I am currently obsessed with the idea of bringing brooches back, and I’m not the only one. According to several articles, brooches started making a comeback in 2015. Great! But I never see anyone wearing them in my corner of the world. Why am I so invested in this? I have no idea. I don’t even wear them. But I might. Soon. I just like the idea that brooches aren’t the typical necklace, bracelet, earrings and can accessorize in multiple ways…coat, sweater, handbag, scarf, shawl, hair, etc.
So while I am exploring brooches, I thought I would try to come up with a super easy tutorial to encourage the rest of you to join me in bringing brooches back. Because I also knit, I decided to start with a shawl pin style brooch. If you Google “shawl pin” in the images tab, you will see thousands of different styles to be inspired by.
What you Need:
To start, cut approximately 10″ piece of 14 gauge wire to create the pin portion of the shawl pin. Cut one end and file it smooth so there isn’t a sharp edge. Create a spiral with that end. Make it loosey goosey or a tight spiral according to your preference.
Once you’ve created a spiral you like in the size you want, use your fingers to make the rest of the pin a pleasing wavy organic shape on the same plane as the spiral. Do not worry about the sharp end at this point.
Once you have a shape you like, hammer it flat with the dome end of the chasing hammer, remembering to alternate sides you hammer on. It will begin to curl up, just flip it over and hammer on the other side. It doesn’t have to be a consistent flatness along the entire length of spiral or pin. Hammer more flat in some places than others and it gives it a bit more interest.
Once you’ve flattened the pin, use a rawhide hammer to remove any curling issues and to work harden the wire further. Set it aside for now.
Cut another 10″ piece of 14 gauge wire. Find something round to wrap the wire around. I used the small end of a bracelet mandrel, but anything that’s a cylinder approximately the size you want will work. Using the rubber or rawhide mallet, hammer the wire against the cylinder to help with shape and work hardening. Don’t hammer the loose ends that overlap the place where the wire meets.
Remove the wire from the cylinder, holding the position of the circle using your non-dominant hand, hold it in this shape as you further work harden the circle on the steel bench block with rawhide or rubber mallet.
File one of the loose ends so it is completely smooth (you don’t want any sharp edges catching on your knit fabrics!) and begin spiraling it towards the center of the circle. If you want your circle and spiral to be flattened with a hammer, now would be a good time to do this. I didn’t do it at this point. That made it more difficult to do later. DO NOT HAMMER THE LOOSE END YET.
Pick up your headpin and enameled discs. You are going to use the wire from the headpin to wire everything onto the circle. This part is a bit fiddly. In fact, I practiced with a garbage headpin first before I tried this. While holding the headpins and discs together, hold them against the circle in approximately the location you want them. They will slide at this point, so it isn’t super important they are in exactly the correct spot.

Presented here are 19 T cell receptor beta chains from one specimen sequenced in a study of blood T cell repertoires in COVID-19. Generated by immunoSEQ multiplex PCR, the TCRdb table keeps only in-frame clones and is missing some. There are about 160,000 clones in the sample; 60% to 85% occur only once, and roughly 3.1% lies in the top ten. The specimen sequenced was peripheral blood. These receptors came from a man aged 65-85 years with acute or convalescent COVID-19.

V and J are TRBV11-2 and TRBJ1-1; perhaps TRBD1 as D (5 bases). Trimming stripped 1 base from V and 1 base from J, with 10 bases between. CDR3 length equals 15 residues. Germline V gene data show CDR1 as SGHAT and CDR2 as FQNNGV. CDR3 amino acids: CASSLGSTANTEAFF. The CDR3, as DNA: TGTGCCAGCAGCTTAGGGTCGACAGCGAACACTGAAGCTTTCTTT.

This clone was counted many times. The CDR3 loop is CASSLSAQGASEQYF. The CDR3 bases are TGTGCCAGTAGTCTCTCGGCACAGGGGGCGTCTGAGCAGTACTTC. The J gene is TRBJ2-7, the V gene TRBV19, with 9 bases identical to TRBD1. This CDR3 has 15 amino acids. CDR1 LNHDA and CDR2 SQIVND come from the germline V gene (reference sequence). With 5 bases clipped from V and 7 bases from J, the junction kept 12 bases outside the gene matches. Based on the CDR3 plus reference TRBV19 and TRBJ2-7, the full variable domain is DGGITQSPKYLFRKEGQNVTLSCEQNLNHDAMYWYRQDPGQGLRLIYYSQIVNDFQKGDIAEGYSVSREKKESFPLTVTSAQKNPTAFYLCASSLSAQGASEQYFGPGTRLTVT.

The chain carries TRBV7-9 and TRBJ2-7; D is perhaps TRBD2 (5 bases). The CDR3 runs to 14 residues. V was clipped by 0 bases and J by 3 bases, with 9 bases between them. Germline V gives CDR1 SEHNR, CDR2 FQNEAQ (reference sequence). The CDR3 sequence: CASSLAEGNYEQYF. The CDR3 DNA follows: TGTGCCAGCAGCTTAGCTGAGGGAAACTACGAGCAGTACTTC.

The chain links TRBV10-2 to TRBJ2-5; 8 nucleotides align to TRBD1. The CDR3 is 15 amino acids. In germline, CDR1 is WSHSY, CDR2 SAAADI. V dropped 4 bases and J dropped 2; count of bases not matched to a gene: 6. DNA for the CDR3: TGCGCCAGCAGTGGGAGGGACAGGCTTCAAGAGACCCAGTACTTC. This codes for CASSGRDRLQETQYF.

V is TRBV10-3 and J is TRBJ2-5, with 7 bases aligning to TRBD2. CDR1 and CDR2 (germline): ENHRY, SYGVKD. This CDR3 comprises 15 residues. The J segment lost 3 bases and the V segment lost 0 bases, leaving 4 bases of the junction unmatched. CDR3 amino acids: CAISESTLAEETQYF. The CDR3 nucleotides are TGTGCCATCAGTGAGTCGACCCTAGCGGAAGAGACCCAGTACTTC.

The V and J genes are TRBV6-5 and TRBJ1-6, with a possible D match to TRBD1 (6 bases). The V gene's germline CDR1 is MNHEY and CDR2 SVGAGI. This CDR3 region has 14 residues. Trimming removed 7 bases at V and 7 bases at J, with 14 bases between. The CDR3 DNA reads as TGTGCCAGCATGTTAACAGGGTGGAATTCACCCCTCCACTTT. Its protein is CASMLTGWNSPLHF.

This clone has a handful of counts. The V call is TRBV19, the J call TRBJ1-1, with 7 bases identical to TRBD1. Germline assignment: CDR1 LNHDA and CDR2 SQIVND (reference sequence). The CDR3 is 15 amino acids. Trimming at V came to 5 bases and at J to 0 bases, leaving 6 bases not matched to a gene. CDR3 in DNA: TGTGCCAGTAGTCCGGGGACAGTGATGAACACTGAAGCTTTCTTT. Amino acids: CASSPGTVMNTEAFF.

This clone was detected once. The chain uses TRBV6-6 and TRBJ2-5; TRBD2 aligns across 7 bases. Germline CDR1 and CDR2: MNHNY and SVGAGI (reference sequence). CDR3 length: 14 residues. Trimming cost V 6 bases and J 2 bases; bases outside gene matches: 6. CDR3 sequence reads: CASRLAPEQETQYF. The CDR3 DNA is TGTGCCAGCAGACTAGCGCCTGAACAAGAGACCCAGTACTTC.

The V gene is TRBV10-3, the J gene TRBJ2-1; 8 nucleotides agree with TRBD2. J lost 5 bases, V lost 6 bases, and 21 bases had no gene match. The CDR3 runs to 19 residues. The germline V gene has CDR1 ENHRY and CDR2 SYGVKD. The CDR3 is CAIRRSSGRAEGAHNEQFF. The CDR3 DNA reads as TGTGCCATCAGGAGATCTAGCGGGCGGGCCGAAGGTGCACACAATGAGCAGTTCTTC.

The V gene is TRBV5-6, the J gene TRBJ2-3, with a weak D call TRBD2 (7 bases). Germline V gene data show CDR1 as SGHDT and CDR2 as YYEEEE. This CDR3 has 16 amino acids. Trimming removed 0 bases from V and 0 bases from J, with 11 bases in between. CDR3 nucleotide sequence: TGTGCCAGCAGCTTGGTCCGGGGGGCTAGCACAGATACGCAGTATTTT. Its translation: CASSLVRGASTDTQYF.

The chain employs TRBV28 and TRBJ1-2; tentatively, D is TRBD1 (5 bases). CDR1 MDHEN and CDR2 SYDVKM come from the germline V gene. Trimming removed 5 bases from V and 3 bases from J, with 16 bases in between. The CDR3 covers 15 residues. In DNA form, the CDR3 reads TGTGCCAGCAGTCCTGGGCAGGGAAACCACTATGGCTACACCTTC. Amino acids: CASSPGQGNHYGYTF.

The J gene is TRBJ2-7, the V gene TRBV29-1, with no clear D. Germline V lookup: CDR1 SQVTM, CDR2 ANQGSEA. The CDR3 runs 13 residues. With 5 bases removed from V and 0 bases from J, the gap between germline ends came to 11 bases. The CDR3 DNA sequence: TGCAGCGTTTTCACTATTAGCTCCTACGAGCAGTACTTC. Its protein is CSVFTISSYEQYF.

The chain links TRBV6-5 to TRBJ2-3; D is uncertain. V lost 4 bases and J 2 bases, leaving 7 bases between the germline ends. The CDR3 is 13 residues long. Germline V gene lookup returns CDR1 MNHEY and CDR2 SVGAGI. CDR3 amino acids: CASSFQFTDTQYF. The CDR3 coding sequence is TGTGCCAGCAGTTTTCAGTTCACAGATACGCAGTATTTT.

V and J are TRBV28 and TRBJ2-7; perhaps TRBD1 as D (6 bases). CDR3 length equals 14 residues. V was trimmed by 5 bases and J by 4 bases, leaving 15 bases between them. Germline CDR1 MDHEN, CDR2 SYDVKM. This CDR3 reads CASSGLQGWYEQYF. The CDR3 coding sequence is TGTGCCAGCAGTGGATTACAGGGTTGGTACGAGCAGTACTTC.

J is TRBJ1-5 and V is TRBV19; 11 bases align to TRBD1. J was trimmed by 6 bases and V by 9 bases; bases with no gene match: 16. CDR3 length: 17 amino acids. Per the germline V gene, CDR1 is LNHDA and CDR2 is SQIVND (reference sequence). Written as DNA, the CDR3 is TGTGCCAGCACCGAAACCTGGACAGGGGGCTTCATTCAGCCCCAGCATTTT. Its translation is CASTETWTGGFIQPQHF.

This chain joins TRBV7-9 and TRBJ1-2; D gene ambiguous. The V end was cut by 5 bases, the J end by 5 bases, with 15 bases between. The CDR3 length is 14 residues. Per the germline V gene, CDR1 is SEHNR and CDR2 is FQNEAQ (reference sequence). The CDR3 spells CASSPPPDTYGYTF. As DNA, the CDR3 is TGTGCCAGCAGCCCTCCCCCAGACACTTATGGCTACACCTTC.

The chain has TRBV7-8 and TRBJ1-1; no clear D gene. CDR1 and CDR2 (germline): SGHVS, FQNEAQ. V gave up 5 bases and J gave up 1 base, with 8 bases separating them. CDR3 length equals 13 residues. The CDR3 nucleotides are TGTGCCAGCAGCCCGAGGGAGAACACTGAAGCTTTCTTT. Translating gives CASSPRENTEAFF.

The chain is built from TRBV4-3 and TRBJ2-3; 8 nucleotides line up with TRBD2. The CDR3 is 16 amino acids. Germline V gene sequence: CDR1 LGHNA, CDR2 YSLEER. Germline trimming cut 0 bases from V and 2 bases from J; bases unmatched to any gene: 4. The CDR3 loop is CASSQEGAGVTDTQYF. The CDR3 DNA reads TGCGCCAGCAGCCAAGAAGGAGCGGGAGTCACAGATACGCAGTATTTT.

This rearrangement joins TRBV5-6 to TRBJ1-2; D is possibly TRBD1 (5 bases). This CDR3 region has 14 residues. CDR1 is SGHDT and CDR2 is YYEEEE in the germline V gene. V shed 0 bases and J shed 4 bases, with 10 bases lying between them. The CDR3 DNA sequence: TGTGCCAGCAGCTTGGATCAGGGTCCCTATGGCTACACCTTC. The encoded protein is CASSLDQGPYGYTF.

Wrap the headpin wire one full turn around the circle wire, then bring it back up until it’s under the disc (ends up being about 2 wraps) and then wrap it around itself under the disc (see photo). This helps stabilize the disc.
At this point you want to make sure you have the discs in the location you want them. Then take the remainder of the headpin wire and wrap around the circle in a loose manner a few times, then use the wire to wrap the spiral to the circle so it’s locked into place. Leave the headpin wire end loose for now.
Next file and smooth the loose end of the circle and spiral it in the opposite direction of the spiral inside the circle so that it makes an S shape as in the photo above. Once you have this spiral how you want it, coil the remainder of the headpin wire at the base of this spiral, locking it into place. Then you want to use a chasing hammer to flatten and a rawhide/rubber mallet to work harden.
Remember that pin we set aside earlier? Pick that up now and measure it against the circle you just created. You want it to be longer than the circle, but not super long. If you aren’t certain, try it out on a knitted garment to see what it looks like. Cut the pin to the appropriate length, then cut the tip into a gentle point. File that point so it’s smooth and not super sharp (unless you want it to be super sharp. But for knitted garments, it isn’t necessary.)
At this point you could patina if you want ( I haven’t. Yet. But I do think it would look better)
This design allows for some flexibility in how its worn.
Before each photograph I picked up the knitted garment to see if the piece held that position. The answer was yes for every configuration I tried.
Another example I tried was this discarded flower “headpin” created on a long (10″ or so) annealed steel wire.
In the photos below, the steps I took were to take the flower headpin and wrap the wire around the bracelet mandrel, work harden and slightly flatten the wire, then wrap the wire around itself below the base of the flower. When I was happy with the shape and knew I wouldn’t use any more of the annealed steel wire, it was trimmed.
Once the end of the wire is secured, I took a piece of 22 gauge copper wire and wrapped it loosely around the circle for a decorative effect and coiled it so the coiled portion wasn’t visible from behind the flower.
In the below example, I simply used a copper washer as the circle. This lends itself to stamping or enameling if so desired.